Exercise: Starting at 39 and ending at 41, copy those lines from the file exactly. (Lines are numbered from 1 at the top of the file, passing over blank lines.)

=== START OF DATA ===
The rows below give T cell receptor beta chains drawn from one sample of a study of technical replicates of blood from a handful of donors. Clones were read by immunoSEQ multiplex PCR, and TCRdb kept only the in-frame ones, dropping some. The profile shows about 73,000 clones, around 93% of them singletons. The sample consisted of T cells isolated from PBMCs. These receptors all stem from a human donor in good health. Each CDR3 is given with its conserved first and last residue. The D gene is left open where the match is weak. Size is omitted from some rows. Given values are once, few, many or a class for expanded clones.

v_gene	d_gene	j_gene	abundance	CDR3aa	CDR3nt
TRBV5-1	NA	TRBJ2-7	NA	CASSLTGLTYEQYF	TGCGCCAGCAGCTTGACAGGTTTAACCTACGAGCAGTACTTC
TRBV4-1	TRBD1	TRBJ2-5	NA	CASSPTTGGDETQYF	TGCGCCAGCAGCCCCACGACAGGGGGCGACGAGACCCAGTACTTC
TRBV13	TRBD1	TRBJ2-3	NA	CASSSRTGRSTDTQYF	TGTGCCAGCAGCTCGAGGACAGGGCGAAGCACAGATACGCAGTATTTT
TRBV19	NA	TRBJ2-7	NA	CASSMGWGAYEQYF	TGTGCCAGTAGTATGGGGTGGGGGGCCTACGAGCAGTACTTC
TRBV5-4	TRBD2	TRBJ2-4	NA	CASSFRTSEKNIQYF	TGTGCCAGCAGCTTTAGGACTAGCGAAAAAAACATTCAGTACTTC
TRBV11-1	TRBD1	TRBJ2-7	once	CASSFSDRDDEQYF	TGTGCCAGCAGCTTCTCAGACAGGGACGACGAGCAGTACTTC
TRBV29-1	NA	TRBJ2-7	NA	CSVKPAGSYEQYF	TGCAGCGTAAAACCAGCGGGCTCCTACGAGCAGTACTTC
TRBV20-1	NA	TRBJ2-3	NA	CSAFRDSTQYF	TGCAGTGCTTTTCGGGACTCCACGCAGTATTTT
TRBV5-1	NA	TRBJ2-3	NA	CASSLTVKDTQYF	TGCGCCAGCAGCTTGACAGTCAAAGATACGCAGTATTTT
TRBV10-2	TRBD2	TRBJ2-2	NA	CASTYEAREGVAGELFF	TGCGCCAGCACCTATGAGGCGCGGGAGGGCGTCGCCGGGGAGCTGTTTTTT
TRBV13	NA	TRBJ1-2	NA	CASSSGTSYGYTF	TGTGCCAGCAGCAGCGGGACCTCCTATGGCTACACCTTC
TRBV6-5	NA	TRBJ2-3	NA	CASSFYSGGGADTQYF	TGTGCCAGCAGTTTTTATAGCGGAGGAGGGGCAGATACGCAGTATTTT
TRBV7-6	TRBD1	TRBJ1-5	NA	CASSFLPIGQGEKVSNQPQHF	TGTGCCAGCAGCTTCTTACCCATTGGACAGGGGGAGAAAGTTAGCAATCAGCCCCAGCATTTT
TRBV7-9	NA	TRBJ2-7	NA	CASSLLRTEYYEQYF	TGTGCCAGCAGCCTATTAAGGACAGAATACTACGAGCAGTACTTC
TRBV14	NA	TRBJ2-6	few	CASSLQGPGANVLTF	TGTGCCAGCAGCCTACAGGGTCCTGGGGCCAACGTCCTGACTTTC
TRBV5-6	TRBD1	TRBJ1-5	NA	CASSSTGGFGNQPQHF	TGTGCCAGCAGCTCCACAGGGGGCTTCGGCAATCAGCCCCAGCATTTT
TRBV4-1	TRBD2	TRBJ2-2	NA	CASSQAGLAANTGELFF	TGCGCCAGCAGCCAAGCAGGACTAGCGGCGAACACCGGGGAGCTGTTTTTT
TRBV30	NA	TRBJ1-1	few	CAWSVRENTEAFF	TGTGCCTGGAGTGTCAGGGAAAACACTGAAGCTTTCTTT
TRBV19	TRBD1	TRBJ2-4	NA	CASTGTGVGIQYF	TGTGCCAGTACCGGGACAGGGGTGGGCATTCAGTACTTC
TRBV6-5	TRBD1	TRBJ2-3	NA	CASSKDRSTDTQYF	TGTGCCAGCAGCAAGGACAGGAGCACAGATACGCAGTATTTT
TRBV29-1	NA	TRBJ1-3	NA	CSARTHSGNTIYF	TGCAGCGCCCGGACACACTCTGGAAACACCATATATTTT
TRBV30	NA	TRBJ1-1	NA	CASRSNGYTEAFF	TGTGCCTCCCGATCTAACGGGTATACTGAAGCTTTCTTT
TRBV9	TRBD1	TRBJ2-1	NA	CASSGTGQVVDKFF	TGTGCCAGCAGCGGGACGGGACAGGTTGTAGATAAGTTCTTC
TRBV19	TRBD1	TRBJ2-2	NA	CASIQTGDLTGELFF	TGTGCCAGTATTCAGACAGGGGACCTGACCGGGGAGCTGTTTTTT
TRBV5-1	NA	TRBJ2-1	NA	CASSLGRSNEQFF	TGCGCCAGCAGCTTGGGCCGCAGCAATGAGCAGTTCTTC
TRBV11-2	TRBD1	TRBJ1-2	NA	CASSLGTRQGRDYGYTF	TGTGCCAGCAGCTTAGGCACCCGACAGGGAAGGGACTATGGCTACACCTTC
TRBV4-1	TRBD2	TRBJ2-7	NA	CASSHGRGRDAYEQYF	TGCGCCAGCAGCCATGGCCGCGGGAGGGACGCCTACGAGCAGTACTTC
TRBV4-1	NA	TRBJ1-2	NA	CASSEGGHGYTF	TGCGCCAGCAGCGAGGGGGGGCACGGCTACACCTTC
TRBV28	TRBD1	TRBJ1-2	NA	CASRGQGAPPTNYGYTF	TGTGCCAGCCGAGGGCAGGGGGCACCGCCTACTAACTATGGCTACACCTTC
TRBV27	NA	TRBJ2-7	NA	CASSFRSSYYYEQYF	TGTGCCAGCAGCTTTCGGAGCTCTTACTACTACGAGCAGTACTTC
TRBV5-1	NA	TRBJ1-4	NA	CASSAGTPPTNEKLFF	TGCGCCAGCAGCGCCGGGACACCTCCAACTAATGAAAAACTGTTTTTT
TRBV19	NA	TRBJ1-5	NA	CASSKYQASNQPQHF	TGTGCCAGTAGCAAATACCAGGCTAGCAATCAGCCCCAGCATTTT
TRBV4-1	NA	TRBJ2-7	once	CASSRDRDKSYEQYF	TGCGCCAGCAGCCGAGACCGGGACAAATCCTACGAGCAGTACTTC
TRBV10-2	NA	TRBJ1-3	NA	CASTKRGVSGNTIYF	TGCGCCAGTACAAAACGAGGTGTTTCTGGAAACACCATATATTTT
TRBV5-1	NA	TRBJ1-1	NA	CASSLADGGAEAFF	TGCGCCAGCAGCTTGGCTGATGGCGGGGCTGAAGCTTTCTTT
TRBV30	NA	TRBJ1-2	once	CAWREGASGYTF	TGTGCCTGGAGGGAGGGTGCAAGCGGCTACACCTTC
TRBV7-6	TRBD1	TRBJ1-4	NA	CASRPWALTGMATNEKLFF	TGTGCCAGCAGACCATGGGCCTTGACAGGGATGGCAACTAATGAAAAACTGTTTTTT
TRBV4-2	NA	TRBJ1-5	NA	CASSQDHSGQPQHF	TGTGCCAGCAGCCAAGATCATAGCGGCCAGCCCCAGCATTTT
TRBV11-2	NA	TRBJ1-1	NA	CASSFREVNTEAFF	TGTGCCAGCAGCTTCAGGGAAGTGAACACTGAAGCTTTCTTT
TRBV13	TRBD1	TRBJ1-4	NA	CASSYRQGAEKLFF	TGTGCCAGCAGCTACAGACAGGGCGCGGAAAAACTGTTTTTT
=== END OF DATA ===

TRBV7-6	TRBD1	TRBJ1-4	NA	CASRPWALTGMATNEKLFF	TGTGCCAGCAGACCATGGGCCTTGACAGGGATGGCAACTAATGAAAAACTGTTTTTT
TRBV4-2	NA	TRBJ1-5	NA	CASSQDHSGQPQHF	TGTGCCAGCAGCCAAGATCATAGCGGCCAGCCCCAGCATTTT
TRBV11-2	NA	TRBJ1-1	NA	CASSFREVNTEAFF	TGTGCCAGCAGCTTCAGGGAAGTGAACACTGAAGCTTTCTTT